Static Void Games is now closed.

Come say hello world at HappyCoding.io!

Looking for coding tutorials?
Check out my new site at HappyCoding.io!
Looking for something you uploaded to Static Void Games?
Please contact me and I can get it for you.
Looking for a place to upload your stuff?
Check out itch.io or Game Jolt. Or learn html and make your own site!
Really, really need to see the old site?
The Wayback Machine has a bunch of archives of the site here.

tl;dr: Static Void Games was a site for uploading games and learning how to code. I want to focus on writing tutorials instead of maintaining the uploader, so I'm shutting down Static Void Games and writing new tutorials at HappyCoding.io!

A Brief History of Static Void Games

Back in 2011 or so, I needed a place to put my own dumb little Java applets that I was creating just for fun. I had them up on their own static web pages, but that was becoming a bit unwieldy. At that point, itch.io wasn't even born yet, and Game Jolt seemed to have been abandoned by its creators. Back then flash games were still popular, and you couldn't really find an uploader for anything else.

So I decided to make my own uploader. But I didn't know anything about server-side programming, so I learned about JSP and databases and file uploading, and soon Static Void Games was born. It wasn't pretty, but it got the job done.

Not long after the inception of Static Void games, I participated in my first Ludum Dare, and I saw a lot of people with the same problem: they didn't have a good place to upload their Java games. So I opened up Static Void Games to other people.

And from there it grew: starting out as something that was meant for only me, to including over a hundred games uploaded by people from all over the world. I learned more, overhauled the site a few times, added a bunch of new features. Static Void Games became a bit of a sandbox for me to play with "how would I do this?" type questions. Things like comments, reputation, events, notifications.

The Changing Face of Kevin

Over the last couple years, I've cared less about making my own games and apps, and have become more interested in writing tutorials and examples. That might sound nerdy, but I'm involved in a lot of forums and sites for people teaching themselves how to program, and writing these tutorials and examples feels strangely rewarding. I love helping people, and I love talking to people about learning programming.

So I added tutorials to Static Void Games, and there was a semblance of a vision to the whole thing: get people coming to the site for the tutorials, show them the games as examples of stuff they could program, and then give them a place to upload their own games.

The Changing Face of the Internet

While I focused on adding tutorials, the internet changed pretty fast. Java applets went the way of the dinosaur, and I eventually had to drop support for them altogether. Back when I started, it was pretty normal for somebody to download and run a jar file. Now almost nobody would do that!

I added support for JavaScript games, but by then itch.io was already doing a great job at that, and the developer of Game Jolt had come back and made it awesome again.

The Decision

I'd love to focus on tutorials and examples, maybe start a YouTube channel. But a lot of my time is spent just trying to keep up with stuff that honestly isn't very interesting: making the uploader prettier, going back and fixing old applet games, trying to "acquire" new users, blah.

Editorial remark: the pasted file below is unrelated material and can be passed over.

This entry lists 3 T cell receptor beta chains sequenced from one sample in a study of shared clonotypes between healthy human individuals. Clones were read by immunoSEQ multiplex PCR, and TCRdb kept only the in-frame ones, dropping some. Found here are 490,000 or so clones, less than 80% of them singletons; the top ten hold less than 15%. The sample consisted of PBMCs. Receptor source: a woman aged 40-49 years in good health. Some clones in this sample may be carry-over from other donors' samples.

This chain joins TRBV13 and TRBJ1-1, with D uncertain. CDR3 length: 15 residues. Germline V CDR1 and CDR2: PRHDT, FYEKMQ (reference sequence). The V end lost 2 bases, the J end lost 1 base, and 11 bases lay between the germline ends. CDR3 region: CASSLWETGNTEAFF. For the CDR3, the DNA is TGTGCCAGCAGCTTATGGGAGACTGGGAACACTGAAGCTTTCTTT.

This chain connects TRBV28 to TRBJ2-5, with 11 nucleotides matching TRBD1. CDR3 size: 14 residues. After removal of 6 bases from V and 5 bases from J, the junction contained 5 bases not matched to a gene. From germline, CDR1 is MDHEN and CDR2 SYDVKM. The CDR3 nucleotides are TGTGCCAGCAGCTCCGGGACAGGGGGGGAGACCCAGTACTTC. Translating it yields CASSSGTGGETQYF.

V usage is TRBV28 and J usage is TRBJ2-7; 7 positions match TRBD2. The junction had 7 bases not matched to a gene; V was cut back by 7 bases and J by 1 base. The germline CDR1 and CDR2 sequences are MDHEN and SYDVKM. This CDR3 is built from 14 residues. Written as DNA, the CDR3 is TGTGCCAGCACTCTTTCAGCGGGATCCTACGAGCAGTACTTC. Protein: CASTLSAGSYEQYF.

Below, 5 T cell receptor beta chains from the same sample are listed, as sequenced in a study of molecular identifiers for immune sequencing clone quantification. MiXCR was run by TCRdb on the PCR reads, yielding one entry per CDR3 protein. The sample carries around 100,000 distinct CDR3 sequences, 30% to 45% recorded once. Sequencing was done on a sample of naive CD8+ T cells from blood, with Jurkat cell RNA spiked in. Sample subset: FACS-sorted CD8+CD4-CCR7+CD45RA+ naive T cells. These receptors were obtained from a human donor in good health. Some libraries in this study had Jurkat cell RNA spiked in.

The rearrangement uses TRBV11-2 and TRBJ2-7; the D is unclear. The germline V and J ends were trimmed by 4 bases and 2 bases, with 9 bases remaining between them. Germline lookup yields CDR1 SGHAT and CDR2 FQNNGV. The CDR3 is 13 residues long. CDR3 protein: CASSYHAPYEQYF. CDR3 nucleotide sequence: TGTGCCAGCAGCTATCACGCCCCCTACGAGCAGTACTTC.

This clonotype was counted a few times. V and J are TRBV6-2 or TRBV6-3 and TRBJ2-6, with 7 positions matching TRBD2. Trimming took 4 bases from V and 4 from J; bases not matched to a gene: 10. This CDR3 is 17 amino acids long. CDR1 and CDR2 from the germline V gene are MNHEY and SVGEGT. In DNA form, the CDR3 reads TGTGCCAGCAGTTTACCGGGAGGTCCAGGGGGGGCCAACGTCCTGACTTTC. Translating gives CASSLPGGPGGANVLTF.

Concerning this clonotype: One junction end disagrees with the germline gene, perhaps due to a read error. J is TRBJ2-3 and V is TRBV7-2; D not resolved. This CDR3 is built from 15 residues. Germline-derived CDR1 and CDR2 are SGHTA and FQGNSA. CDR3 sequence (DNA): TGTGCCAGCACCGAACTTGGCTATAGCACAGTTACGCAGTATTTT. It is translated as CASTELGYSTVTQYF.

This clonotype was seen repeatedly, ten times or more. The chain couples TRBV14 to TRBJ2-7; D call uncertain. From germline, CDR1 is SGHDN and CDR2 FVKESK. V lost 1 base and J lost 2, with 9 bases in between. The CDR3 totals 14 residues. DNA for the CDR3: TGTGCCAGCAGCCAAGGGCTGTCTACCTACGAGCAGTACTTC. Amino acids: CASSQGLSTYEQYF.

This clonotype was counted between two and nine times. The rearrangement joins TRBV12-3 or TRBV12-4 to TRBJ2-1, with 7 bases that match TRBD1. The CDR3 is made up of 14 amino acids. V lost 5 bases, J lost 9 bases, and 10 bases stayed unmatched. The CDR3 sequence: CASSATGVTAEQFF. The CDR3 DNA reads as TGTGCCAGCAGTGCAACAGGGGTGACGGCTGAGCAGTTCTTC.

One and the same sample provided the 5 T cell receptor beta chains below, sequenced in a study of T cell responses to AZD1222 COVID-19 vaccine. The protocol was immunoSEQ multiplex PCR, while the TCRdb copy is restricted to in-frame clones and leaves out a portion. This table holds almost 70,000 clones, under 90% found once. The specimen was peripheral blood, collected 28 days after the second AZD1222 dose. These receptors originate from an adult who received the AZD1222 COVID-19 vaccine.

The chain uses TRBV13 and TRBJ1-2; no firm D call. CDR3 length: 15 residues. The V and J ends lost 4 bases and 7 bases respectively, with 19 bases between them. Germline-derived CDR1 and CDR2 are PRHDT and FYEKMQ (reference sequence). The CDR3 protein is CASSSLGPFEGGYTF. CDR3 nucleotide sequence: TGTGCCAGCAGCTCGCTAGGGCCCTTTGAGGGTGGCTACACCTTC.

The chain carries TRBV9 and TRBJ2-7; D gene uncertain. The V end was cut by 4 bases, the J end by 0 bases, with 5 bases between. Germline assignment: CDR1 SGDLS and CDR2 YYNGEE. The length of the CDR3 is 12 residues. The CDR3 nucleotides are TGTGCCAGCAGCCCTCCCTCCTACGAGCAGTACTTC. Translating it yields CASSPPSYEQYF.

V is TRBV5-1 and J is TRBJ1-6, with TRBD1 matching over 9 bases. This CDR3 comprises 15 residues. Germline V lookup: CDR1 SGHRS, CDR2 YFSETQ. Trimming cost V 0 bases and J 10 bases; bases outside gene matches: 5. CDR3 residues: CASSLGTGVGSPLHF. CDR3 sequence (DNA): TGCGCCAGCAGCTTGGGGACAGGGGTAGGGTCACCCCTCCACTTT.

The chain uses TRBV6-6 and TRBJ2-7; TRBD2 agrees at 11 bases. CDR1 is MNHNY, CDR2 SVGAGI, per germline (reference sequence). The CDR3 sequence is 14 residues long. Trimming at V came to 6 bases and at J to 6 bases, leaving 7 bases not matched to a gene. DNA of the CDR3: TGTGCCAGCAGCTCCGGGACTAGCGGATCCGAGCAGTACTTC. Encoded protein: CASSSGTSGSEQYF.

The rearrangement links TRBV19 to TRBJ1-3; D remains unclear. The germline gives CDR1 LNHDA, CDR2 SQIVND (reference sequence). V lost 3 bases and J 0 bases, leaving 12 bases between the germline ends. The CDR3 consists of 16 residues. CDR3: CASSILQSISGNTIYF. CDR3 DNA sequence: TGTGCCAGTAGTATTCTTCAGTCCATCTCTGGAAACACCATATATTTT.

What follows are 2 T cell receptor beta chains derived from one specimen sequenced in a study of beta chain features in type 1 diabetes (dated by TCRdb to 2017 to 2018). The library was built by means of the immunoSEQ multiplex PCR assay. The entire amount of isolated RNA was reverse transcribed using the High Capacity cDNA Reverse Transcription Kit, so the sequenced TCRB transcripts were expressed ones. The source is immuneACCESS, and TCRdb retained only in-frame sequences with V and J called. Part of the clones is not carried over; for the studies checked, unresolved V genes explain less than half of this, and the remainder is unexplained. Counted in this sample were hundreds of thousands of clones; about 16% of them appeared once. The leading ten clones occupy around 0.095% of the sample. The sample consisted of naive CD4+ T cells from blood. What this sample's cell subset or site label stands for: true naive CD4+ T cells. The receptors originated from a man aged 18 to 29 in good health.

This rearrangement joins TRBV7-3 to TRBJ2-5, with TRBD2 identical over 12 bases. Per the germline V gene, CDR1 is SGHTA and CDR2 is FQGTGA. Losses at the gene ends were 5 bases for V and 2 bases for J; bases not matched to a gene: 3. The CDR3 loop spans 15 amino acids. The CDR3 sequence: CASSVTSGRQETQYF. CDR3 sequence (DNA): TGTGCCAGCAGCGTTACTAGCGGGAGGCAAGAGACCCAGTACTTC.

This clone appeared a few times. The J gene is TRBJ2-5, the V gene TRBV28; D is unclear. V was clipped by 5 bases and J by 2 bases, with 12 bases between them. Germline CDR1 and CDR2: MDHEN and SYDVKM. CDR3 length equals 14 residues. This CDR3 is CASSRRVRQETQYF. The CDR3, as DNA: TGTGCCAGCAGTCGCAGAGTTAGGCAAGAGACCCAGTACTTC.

At this point, I'm faced with a decision: do I maybe get rid of the uploader and just tell people to use itch.io and Game Jolt instead? What does it mean for Static Void Games to not have games anymore?

And the weird thing is, this was the most excited about Static Void Games I've been for a long time. I spend so much time doing stuff that just isn't very interesting, and the idea of outsourcing all of that seemed strangely correct.

Happy Coding

I could probably keep using Static Void Games and shift its focus, but the technology behind Static Void Games is a little bit overkill for what I need. It just ends up being unwieldy and not fun to use.

The other thing is, and this might seem small but feels important: I don't really care about games. Games are a great way to get people interested in programming, but there's so much more to programming than just games: programming also opens up digital art, data visualizations, interactive sandboxes, simulations, useful (and useless) applications, and an entire world of creativity. So part of me hates the fact that "Games" is in the title. I think there's also something to be said about games alienating certain under-represented groups in CS, and helping fix that is one of my main goals.

So I decided to start over from scratch with a new website.

I'm still working on building it, but come say hello at HappyCoding.io!

This was a Triumph

I remember at the very beginning somebody asking me what I would consider a success. My answer was that if a dozen people uploaded a game, I'd consider that a huge victory. Since then, over a hundred games have been uploaded by people from all over the world. I've learned so much, and met a lot of awesome people. Having people use something I created taught me what people mean when they say something was humbling. Thank you, to all of you, for making Static Void Games what it was, which made me who I am.

And I'm very excited about Happy Coding. The "static void" part of Static Void Games is a reference to the first two words a (Java) programmer writes every time they sit down to code, symbolizing the beginning of a project, the start to the process of learning how to program. Happy Coding seems like the perfect evolution of that. It feels correct, and I can't wait to see where it goes.

Hopefully I'll see all of you on the new forum. Until then...... happy coding.